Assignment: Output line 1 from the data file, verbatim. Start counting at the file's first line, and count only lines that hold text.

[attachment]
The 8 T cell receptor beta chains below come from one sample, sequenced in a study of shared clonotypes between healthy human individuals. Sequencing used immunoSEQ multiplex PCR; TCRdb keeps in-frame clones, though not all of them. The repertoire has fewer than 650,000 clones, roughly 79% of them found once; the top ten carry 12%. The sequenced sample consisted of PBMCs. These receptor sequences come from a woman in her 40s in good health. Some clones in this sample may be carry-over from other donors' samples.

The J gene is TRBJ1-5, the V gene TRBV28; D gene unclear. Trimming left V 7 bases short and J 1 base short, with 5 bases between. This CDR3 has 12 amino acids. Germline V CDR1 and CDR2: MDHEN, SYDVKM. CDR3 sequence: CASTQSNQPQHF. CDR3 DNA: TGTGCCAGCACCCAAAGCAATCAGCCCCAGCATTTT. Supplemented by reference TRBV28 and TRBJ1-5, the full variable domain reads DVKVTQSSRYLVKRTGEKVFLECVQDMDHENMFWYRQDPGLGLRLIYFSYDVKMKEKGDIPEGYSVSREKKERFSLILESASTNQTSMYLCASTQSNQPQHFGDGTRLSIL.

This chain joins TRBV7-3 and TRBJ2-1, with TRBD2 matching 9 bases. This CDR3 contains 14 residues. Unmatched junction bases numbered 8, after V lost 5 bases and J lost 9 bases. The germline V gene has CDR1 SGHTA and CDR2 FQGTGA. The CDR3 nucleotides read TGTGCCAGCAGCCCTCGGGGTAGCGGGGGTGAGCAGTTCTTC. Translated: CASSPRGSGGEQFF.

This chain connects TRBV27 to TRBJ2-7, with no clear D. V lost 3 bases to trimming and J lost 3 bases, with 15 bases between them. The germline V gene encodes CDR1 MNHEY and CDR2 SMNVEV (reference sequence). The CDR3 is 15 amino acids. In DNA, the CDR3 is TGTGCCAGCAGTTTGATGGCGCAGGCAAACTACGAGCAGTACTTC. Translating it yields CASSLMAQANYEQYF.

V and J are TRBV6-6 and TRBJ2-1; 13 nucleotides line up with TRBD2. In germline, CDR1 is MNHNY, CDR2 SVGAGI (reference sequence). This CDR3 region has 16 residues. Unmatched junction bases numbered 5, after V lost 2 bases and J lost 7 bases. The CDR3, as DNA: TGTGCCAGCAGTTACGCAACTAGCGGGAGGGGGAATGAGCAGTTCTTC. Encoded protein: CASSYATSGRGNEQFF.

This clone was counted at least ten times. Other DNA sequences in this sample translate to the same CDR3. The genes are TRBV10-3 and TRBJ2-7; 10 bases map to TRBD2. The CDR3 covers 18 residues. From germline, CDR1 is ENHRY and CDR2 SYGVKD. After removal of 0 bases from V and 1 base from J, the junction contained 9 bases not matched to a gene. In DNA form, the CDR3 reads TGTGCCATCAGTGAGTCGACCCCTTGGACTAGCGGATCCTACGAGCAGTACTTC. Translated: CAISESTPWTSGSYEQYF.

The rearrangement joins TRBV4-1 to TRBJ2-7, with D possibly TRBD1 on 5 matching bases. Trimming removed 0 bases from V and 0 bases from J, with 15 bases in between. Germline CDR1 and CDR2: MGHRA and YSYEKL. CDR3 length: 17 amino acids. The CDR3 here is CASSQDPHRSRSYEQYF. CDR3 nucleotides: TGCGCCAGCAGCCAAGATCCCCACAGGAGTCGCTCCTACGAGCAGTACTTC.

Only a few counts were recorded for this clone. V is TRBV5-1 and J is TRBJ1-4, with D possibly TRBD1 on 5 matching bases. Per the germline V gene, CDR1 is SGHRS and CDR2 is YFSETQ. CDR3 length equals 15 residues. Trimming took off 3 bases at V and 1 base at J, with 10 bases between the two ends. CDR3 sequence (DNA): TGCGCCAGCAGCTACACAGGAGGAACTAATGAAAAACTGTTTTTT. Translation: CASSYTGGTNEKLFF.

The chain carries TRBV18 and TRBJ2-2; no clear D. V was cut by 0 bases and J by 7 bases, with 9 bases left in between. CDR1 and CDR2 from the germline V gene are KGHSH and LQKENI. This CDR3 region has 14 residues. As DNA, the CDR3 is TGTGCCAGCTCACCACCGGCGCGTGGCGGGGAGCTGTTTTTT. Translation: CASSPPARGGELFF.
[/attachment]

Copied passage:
The 8 T cell receptor beta chains below come from one sample, sequenced in a study of shared clonotypes between healthy human individuals. Sequencing used immunoSEQ multiplex PCR; TCRdb keeps in-frame clones, though not all of them. The repertoire has fewer than 650,000 clones, roughly 79% of them found once; the top ten carry 12%. The sequenced sample consisted of PBMCs. These receptor sequences come from a woman in her 40s in good health. Some clones in this sample may be carry-over from other donors' samples.